After years of struggle, 2015 looks to become big for Spotify

When Spotify released its user numbers in the middle of November, I wrote a piece on (in German) stating that the on-demand music service finally seemed to have initiated some kind of exponential growth. In order to illustrate my point, I created a graph visualizing the growth in users and paying subscribers over the past years.

My conclusion was certainly quite early, as the curve only indicated a possible trend of exponential growth. But I felt it was a bet I could afford. Fortunately, I do not need to revoke my statement: Only 2 months later, Spotify announced new numbers: 60 million users in total, of whom 15 million are paying. In November, the numbers were 50 million and 12.5 million.

Correspondingly I updated my chart, which now clearly shows an accelerating growth (for users reading via RSS the embedded Google sheet might not be shown).

Quartz realized that it was time for a visualization of the Spotify user growth as well. The site also correctly points out that since Taylor Swift withdrew her entire catalog from Spotify in November, the numbers increased by 20 %. That suggests that the massive media attention that was generated by Swift’s decision actually might have helped Spotify to acquire more users.

For a couple of years, Spotify, the pioneer of legal on demand streaming, had something of a growth-problem. Now, for the first time ever, the curve points at the right direction. Unlike some other online industries where a niche can be lucrative, the on-demand music business with its significant licensing costs and complex stake holder structure can only work if there is massive scale.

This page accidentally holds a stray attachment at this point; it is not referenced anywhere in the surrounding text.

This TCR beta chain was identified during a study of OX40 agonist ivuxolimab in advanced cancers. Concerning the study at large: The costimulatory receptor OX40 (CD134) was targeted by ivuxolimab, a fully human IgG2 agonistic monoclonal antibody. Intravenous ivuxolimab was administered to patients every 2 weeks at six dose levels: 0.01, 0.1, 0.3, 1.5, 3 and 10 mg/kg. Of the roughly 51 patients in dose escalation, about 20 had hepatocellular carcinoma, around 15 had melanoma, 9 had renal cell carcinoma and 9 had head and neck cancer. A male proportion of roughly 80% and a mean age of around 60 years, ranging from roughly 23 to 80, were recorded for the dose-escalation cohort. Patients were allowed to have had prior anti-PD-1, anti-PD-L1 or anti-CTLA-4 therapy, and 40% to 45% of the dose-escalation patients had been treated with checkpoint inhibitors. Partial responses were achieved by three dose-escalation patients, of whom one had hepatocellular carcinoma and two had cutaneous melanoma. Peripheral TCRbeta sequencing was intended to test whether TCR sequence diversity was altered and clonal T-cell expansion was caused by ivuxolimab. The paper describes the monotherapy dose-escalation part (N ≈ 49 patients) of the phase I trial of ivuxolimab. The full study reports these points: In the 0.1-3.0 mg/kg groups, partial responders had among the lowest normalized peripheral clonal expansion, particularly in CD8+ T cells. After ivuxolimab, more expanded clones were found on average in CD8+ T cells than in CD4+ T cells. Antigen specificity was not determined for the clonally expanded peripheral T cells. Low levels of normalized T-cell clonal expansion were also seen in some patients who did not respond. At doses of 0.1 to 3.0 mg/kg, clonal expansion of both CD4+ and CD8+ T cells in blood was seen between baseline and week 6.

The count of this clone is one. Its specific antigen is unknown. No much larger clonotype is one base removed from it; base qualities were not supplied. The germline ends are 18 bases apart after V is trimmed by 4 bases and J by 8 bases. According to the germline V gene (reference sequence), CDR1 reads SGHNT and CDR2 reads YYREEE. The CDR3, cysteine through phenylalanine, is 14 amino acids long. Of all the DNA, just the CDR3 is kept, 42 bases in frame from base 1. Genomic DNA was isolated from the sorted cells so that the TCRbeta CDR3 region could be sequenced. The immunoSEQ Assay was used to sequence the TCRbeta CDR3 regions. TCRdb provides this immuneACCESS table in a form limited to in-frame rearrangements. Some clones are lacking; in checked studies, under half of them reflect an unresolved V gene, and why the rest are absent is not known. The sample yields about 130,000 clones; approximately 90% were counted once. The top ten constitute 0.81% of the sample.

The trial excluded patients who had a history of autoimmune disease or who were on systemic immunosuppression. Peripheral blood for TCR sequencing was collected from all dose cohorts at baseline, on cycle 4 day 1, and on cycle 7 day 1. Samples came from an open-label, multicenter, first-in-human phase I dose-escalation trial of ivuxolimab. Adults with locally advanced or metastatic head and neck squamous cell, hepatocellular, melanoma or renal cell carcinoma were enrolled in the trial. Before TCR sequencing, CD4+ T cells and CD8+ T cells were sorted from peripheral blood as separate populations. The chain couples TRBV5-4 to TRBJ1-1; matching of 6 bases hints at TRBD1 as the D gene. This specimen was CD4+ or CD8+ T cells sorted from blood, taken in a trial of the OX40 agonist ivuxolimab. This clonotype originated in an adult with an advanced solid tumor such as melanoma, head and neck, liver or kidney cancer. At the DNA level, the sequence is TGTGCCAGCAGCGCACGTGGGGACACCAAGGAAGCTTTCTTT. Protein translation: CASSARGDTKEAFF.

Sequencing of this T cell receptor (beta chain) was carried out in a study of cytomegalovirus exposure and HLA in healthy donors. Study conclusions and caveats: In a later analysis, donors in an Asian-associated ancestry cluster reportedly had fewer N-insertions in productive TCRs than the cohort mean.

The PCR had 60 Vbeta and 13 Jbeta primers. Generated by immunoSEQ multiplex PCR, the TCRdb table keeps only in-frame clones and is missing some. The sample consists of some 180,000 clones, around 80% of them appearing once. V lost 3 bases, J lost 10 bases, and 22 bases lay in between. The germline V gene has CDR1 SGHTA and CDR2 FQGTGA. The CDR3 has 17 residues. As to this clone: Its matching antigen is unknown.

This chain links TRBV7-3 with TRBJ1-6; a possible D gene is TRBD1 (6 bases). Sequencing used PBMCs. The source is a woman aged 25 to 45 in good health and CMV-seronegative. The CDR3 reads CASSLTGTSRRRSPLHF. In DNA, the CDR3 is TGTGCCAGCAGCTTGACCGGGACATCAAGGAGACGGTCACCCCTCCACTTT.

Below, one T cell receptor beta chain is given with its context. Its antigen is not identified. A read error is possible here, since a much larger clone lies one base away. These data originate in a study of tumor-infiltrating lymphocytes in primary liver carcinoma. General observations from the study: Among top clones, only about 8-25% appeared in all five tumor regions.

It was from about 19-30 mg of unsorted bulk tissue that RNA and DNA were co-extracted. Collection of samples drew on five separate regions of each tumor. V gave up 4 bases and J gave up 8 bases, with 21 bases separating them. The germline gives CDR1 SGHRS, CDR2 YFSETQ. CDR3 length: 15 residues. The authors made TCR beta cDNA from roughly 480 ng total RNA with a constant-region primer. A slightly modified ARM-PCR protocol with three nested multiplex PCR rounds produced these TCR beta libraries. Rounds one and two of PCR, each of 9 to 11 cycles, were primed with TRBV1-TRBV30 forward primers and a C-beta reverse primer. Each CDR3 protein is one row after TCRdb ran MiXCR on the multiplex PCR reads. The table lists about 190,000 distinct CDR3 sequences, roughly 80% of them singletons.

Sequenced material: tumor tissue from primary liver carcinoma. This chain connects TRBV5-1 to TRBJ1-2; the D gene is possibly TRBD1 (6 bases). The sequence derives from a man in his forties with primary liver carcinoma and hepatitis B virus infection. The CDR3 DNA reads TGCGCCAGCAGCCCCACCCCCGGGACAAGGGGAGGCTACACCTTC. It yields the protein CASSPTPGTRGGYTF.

We still need to wait and see whether the current trend continues. If it does, 2015 will become the big year of Spotify (and, if the market allows for, the year of a Spotify IPO).


  1. Some see the main reason for the growth in a lot of special offers, a de facto price reduction:

    A point that I also made on (also in German):

    In a nutshell: 10 Dollars/Euros per month is more than even most music enthusiasts are willing to pay. Effect: People use legal or illegal ways to listen to music for free instead. And there are plenty of them eg. YouTube. It’s in the hands of the music industry now to decide…

    • It probably contributed. Lets see whether there will be break in the trend of paying subscribers when the next numbers are being released.

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